John F. Sheets. Enabling Payments: From What You Have to Who You Are. Over the past few decades, there has been a significant shift towards cashless payments, driven by two distinct trends in consumer preference: card over cash-based in-store purchases and online over in-store commerce. While cashless payments have taken off, they often require cardholder authentication to mitigate the increased risk of fraudulent transactions. Prevailing cardholder authentication methods involve something you have (a card) in conjunction with something you know (PIN or password). However, these methods can suffer from both security and usability issues. Biometric technology offers the possibility of improving usability while still providing a high level of security, and is now being increasingly used for payments, especially with mobile devices. This talk will give an overview of the payments landscape, discuss how biometric technology is enabling new payment experiences, and highlight Visa's efforts in this space.
John F. Sheets is a Vice President at Visa Inc, responsible for authentication technology and strategy. Sheets has 30 years of experience in the payments industry. Prior to joining Visa in 2006, he served as Chief Security Officer at Ingenico and held similar positions at VeriFone. He began his career at TRW Space and Technology Group, working on a number of spacecraft and classified programs. Sheets is the former convenor of the International Organization for Standardization’s working group on Security in Retail Banking (ISO TC68/SC2/WG13), focused on financial services security standards that provide the cornerstone for secure retail financial services. Sheets also served as chairman of the Cardholder Authentication & ICCs Working Group X9 F6. He holds numerous payments security patents.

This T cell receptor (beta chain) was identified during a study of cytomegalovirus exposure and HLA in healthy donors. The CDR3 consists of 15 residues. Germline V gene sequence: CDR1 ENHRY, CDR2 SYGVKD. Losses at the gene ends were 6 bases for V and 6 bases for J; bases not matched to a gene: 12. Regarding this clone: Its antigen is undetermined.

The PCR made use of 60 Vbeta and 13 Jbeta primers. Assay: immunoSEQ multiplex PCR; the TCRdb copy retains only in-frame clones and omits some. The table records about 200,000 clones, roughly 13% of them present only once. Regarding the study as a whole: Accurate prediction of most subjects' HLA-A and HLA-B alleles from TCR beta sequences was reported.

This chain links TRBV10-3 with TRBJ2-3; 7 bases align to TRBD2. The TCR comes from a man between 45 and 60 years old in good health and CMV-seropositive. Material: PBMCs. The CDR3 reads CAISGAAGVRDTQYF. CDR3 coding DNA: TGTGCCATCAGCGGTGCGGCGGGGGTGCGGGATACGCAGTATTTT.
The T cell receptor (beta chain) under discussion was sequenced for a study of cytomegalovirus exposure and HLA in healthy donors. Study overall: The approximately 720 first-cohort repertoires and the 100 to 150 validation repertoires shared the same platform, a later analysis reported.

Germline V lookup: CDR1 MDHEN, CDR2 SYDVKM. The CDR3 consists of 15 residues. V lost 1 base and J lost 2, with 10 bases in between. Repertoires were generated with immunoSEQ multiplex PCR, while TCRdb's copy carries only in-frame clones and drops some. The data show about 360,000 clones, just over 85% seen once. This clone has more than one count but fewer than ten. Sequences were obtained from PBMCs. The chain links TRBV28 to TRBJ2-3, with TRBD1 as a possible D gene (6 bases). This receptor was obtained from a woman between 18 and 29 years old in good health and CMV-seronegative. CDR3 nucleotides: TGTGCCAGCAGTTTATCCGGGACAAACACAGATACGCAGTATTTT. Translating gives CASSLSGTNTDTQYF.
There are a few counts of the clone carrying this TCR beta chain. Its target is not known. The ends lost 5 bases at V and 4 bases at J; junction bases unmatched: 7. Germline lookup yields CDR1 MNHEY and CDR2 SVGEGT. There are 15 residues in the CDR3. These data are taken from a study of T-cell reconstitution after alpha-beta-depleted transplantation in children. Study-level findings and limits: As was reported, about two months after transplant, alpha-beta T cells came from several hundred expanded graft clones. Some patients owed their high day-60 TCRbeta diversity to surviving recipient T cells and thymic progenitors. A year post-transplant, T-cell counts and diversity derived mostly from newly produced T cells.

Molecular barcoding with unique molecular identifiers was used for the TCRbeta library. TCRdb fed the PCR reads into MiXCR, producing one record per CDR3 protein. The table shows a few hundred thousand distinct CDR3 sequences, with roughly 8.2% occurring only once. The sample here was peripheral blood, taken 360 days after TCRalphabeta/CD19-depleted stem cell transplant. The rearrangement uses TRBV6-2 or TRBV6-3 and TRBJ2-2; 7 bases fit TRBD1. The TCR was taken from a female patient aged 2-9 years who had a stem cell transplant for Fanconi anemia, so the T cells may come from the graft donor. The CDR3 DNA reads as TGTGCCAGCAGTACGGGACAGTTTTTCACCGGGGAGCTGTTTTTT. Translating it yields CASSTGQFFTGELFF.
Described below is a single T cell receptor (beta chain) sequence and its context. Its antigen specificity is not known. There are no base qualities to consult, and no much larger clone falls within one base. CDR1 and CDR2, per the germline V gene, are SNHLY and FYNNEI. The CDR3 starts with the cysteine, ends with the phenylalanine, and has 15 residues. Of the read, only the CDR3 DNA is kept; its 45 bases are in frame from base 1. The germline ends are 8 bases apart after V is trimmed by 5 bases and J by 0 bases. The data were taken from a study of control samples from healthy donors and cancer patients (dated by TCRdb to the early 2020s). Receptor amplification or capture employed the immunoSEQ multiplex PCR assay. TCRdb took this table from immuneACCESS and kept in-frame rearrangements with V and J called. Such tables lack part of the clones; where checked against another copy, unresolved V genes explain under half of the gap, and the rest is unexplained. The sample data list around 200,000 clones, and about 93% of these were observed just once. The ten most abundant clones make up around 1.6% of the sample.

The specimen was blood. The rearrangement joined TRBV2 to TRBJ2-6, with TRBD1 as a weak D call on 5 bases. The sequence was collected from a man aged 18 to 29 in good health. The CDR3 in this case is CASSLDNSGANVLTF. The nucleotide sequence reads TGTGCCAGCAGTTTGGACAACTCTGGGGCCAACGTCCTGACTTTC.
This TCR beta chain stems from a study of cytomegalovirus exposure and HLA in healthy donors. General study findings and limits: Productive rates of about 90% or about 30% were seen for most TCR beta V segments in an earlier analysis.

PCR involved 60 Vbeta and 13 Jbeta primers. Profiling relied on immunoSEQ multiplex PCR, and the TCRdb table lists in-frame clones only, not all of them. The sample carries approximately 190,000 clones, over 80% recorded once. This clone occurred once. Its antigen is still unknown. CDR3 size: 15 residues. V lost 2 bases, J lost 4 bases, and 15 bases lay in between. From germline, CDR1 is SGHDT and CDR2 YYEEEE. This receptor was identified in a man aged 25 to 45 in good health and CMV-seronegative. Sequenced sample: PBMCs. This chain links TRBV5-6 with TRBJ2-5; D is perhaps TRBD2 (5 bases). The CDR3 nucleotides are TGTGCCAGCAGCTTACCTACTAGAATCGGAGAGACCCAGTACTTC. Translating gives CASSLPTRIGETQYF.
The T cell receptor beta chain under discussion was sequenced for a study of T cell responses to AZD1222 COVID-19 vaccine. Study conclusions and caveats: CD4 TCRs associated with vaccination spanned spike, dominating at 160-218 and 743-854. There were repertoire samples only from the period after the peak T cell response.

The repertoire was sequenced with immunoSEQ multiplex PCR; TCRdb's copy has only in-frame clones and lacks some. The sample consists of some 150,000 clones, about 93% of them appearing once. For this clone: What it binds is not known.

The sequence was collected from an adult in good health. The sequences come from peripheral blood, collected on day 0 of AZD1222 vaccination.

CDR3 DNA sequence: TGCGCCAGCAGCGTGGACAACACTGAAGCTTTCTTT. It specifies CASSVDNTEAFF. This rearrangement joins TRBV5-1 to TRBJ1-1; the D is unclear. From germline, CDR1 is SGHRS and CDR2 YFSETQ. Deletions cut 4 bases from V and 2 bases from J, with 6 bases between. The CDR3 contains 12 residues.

Professor James Ferryman. Biometrics at the Border – Challenges, Progress, Future. Biometrics is already integral to border management. Many of us will have already experienced eGates or programmes such as Global Entry enabling expedited clearance for pre-approved low-risk travellers. While such systems have been transformative and have many benefits there exist many challenges. The talk will begin by discussing these issues and determining a vision of border security of the future. Next, the outcomes of an EU project, FastPass, which aimed to develop a harmonized approach to Automated Border Control (ABC) eGates incorporating both innovative development and application of biometrics and video surveillance, will be presented. The talk will then advance the vision by proposing contactless biometric-based, no-gate free-flowing on-the-move border control systems taking into account privacy and security issues which such innovation raises. In this context, the current EC PROTECT project will be presented including the novel scenarios that are being developed, proposed technical solutions, and biometric innovations including a new multimodal dataset. Finally, the link will be made to Performance Evaluation of Tracking and Surveillance (PETS), one of the longest running initiatives in computer vision. Started in 2000, it answered the urgent need by academics and industry alike for systematic performance evaluation of developed surveillance algorithms and systems. Fast forward to 2017 and with 19 PETS workshops held, the computer vision performance evaluation landscape has been transformed with a wealth of new data, challenges and evaluation methodologies and initiatives beyond PETS to measure performance across a diverse range of applications. Such applications include border security and the talk will show examples of recent PETS efforts related to border security and how video surveillance is linked to biometrics in this domain. Gaps in standards and proposals will also be discussed.